Power Balls!

Let's call these power balls because they are loaded with energy.  Their handy carrying and eating size make them great for on the go:  hiking, snacking or lunch at work - and as an appetizer or party food.

1. Mix 1 c. ea. of Dates (about 8-9 dates) - make sure to pit them!
                           Your choice of nuts (a single type or mixed, roasted or raw)
                           Your choice of dried fruit (again a single type or mixed)

2. Blend together in food processor until desired consistency is reached.  This will vary depending on your choice of ingredients.  Also, you can choose to leave it chunky or make it more smooth.  The dates are what help to hold it all together.  Just make sure it is a consistency that will hold together when rolled into a ball.  I have never needed to, but if you feel you need to, feel free to add nut butters or coconut oil to them to moisten them - though not too much else they won't hold together.

3. Roll into balls about 1" - 1 1/2" in diameter.  Makes about 15-25 balls depending on size.

4. Dip in your choice of coating: ground nuts, Cocoa, Cinnamon, Coconut, Cacao nibs, etc.  Just use something in small pieces or powdered.   Optional:  to this you can add powdered herbs such as Ashwaganda, Eleuthro, Cardamom, ...  Use about 2 tspn. of herbs per batch in about 2-3 Tbspn. of coating.  You will need less coating if it is all powder, more if it is a bit chunkier like Coconut.
***If you do add herbs you want to limit your daily consumption to half a batch.***

Rule #1 in Kitchen Alchemy:  Experiment!

Today I am making two types:  Cashew Cranberry Date rolled in Coconut and powdered Gardenia fruit
                                                Walnut Raisin Date rolled in Cocoa and powdered Astragalus root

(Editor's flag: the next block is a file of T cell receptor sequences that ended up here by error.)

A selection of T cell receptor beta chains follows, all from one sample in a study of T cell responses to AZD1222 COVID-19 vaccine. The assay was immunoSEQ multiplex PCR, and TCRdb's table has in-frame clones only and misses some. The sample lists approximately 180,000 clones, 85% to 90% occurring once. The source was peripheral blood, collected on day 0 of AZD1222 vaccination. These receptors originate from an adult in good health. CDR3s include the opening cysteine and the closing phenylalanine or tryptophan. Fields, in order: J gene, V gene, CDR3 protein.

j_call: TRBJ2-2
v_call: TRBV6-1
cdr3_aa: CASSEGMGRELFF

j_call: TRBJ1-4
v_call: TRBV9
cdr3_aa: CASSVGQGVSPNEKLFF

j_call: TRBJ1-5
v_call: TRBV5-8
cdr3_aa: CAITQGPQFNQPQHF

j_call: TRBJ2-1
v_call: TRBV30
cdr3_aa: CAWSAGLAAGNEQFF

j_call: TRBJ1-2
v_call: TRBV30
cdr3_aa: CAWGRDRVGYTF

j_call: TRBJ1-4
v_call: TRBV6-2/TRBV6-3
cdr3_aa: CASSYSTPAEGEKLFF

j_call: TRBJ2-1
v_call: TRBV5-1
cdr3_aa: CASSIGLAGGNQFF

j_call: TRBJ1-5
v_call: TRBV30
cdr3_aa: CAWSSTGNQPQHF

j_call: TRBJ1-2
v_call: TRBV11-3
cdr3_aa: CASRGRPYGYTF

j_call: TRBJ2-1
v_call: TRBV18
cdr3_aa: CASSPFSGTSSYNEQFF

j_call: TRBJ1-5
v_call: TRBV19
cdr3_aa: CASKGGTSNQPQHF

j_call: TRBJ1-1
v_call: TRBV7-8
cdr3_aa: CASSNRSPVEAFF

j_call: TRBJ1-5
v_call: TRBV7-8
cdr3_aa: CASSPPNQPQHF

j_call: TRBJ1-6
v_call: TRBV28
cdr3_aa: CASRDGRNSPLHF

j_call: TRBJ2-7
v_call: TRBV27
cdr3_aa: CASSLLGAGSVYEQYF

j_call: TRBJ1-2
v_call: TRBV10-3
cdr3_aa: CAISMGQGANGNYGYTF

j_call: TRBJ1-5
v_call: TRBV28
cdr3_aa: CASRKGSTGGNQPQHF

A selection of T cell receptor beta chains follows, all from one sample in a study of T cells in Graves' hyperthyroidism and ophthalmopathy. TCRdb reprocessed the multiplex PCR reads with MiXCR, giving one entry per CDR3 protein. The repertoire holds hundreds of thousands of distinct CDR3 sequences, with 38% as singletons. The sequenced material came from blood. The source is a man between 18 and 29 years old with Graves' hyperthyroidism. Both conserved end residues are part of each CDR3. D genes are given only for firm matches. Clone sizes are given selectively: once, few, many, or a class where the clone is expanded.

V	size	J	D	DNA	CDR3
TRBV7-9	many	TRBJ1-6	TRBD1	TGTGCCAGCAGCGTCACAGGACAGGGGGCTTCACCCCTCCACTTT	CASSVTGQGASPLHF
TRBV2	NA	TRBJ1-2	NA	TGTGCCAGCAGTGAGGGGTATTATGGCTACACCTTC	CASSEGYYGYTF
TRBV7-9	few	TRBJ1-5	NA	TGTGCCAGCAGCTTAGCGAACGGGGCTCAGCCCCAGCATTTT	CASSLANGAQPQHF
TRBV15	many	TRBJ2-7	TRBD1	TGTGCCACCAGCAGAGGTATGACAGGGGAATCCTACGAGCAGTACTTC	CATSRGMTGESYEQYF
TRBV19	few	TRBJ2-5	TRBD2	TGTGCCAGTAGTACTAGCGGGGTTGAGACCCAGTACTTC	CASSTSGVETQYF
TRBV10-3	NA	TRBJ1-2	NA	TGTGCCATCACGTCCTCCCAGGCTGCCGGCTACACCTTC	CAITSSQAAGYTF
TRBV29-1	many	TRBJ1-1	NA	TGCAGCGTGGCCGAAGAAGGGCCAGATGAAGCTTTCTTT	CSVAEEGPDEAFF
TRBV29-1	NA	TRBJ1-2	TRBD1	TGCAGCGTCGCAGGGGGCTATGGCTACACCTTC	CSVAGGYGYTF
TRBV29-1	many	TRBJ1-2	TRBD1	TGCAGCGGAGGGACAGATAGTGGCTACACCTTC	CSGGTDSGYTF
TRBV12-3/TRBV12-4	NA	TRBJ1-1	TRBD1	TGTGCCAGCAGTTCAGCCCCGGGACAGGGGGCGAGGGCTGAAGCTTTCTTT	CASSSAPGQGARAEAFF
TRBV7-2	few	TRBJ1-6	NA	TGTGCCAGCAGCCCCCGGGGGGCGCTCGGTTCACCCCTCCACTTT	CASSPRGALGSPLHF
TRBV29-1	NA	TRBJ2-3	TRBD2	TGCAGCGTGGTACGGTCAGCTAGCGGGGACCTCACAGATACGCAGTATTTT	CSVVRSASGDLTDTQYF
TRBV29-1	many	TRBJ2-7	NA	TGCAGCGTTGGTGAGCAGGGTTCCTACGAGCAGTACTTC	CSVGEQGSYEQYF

I chose Gardenia because it is cooling and we will be taking these hiking on an 80 something degree day.
I chose Astragalus to boost our immune systems.  (You don't want to take Astragalus if you have an acute    infection as it can boost the pathogen).  There's more to these herbs than this; if you want to know more, click on the links.

Any leftover powder can be saved and used in oatmeal, or pancakes, or...

Rule #2 in Kitchen Alchemy:  Never waste food.  Always find a use for leftovers.

5. Keep refrigerated (or frozen for longer storage), but it's best for digestion to eat these at room temperature.  If you freeze them they will carry well on a hot day (in a back pack for instance).

As you can see some of those rolled in Coconut on the right are lighter than others; this is because I noticed part of the way through that I was going to run out of coating, so I added more Coconut to the Gardenia powder, making for a lighter coating.  Play with this recipe; there are not hard and fast rules here.  

Rule #3 in Kitchen Alchemy:  Be ready to improvise at all times.  Cooking and Baking are improvisational acts.

I saved the empty bags and containers the nuts and dried fruit came in to store the balls in - along with the wax paper used to lay them out and cool them.

Now!  Time to enjoy.  Share with us your favorite combinations... 

Rule #4 in Kitchen Alchemy:  Enjoy the fruits of your labor.  Sit quietly without distractions and BE with your food.


Holy Kale